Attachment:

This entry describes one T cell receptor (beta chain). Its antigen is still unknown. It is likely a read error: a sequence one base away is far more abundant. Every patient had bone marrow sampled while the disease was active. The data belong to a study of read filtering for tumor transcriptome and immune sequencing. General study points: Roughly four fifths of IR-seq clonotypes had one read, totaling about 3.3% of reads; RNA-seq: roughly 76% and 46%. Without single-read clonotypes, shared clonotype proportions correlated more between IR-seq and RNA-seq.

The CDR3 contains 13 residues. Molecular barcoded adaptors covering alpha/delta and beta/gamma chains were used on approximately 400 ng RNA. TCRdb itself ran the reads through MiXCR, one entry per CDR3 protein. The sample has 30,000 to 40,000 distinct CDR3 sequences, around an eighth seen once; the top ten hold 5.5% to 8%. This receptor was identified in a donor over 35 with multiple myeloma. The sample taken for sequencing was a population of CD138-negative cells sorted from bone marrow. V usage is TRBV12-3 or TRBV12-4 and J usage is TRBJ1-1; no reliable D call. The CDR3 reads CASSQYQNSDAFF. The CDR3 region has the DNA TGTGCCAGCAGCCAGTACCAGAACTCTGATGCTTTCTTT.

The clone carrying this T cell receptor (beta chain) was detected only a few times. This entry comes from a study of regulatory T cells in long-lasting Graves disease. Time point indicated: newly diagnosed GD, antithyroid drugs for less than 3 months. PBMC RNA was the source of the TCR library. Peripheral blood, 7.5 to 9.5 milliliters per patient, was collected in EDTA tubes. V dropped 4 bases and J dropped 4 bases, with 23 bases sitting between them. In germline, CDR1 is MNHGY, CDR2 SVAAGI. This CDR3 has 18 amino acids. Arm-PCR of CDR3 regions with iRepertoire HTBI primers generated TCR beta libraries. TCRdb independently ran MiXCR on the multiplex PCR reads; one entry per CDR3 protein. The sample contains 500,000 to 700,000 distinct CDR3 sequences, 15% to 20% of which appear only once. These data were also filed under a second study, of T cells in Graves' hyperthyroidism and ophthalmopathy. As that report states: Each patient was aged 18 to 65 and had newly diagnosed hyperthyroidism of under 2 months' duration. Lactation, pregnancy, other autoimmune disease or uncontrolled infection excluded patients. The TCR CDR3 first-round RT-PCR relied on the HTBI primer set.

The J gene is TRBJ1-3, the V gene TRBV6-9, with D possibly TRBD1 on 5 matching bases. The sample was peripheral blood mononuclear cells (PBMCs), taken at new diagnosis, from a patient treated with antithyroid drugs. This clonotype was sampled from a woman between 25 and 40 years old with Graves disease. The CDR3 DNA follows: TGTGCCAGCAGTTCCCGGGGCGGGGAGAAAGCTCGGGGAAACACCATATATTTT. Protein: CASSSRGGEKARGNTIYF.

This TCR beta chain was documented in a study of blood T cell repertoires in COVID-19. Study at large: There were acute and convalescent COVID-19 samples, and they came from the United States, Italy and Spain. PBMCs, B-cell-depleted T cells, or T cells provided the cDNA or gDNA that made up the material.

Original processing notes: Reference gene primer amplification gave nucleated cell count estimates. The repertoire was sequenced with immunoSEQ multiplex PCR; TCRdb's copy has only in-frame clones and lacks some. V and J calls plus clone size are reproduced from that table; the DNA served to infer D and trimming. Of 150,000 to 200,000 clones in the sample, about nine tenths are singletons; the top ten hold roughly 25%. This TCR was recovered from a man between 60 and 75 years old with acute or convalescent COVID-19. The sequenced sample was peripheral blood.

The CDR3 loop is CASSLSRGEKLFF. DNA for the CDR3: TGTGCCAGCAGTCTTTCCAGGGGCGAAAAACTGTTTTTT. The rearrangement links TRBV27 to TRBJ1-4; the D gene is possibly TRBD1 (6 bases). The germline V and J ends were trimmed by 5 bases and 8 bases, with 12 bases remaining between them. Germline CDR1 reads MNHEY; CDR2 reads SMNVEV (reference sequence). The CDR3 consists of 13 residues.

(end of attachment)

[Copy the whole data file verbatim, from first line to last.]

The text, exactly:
This entry describes one T cell receptor (beta chain). Its antigen is still unknown. It is likely a read error: a sequence one base away is far more abundant. Every patient had bone marrow sampled while the disease was active. The data belong to a study of read filtering for tumor transcriptome and immune sequencing. General study points: Roughly four fifths of IR-seq clonotypes had one read, totaling about 3.3% of reads; RNA-seq: roughly 76% and 46%. Without single-read clonotypes, shared clonotype proportions correlated more between IR-seq and RNA-seq.

The CDR3 contains 13 residues. Molecular barcoded adaptors covering alpha/delta and beta/gamma chains were used on approximately 400 ng RNA. TCRdb itself ran the reads through MiXCR, one entry per CDR3 protein. The sample has 30,000 to 40,000 distinct CDR3 sequences, around an eighth seen once; the top ten hold 5.5% to 8%. This receptor was identified in a donor over 35 with multiple myeloma. The sample taken for sequencing was a population of CD138-negative cells sorted from bone marrow. V usage is TRBV12-3 or TRBV12-4 and J usage is TRBJ1-1; no reliable D call. The CDR3 reads CASSQYQNSDAFF. The CDR3 region has the DNA TGTGCCAGCAGCCAGTACCAGAACTCTGATGCTTTCTTT.

The clone carrying this T cell receptor (beta chain) was detected only a few times. This entry comes from a study of regulatory T cells in long-lasting Graves disease. Time point indicated: newly diagnosed GD, antithyroid drugs for less than 3 months. PBMC RNA was the source of the TCR library. Peripheral blood, 7.5 to 9.5 milliliters per patient, was collected in EDTA tubes. V dropped 4 bases and J dropped 4 bases, with 23 bases sitting between them. In germline, CDR1 is MNHGY, CDR2 SVAAGI. This CDR3 has 18 amino acids. Arm-PCR of CDR3 regions with iRepertoire HTBI primers generated TCR beta libraries. TCRdb independently ran MiXCR on the multiplex PCR reads; one entry per CDR3 protein. The sample contains 500,000 to 700,000 distinct CDR3 sequences, 15% to 20% of which appear only once. These data were also filed under a second study, of T cells in Graves' hyperthyroidism and ophthalmopathy. As that report states: Each patient was aged 18 to 65 and had newly diagnosed hyperthyroidism of under 2 months' duration. Lactation, pregnancy, other autoimmune disease or uncontrolled infection excluded patients. The TCR CDR3 first-round RT-PCR relied on the HTBI primer set.

The J gene is TRBJ1-3, the V gene TRBV6-9, with D possibly TRBD1 on 5 matching bases. The sample was peripheral blood mononuclear cells (PBMCs), taken at new diagnosis, from a patient treated with antithyroid drugs. This clonotype was sampled from a woman between 25 and 40 years old with Graves disease. The CDR3 DNA follows: TGTGCCAGCAGTTCCCGGGGCGGGGAGAAAGCTCGGGGAAACACCATATATTTT. Protein: CASSSRGGEKARGNTIYF.

This TCR beta chain was documented in a study of blood T cell repertoires in COVID-19. Study at large: There were acute and convalescent COVID-19 samples, and they came from the United States, Italy and Spain. PBMCs, B-cell-depleted T cells, or T cells provided the cDNA or gDNA that made up the material.

Original processing notes: Reference gene primer amplification gave nucleated cell count estimates. The repertoire was sequenced with immunoSEQ multiplex PCR; TCRdb's copy has only in-frame clones and lacks some. V and J calls plus clone size are reproduced from that table; the DNA served to infer D and trimming. Of 150,000 to 200,000 clones in the sample, about nine tenths are singletons; the top ten hold roughly 25%. This TCR was recovered from a man between 60 and 75 years old with acute or convalescent COVID-19. The sequenced sample was peripheral blood.

The CDR3 loop is CASSLSRGEKLFF. DNA for the CDR3: TGTGCCAGCAGTCTTTCCAGGGGCGAAAAACTGTTTTTT. The rearrangement links TRBV27 to TRBJ1-4; the D gene is possibly TRBD1 (6 bases). The germline V and J ends were trimmed by 5 bases and 8 bases, with 12 bases remaining between them. Germline CDR1 reads MNHEY; CDR2 reads SMNVEV (reference sequence). The CDR3 consists of 13 residues.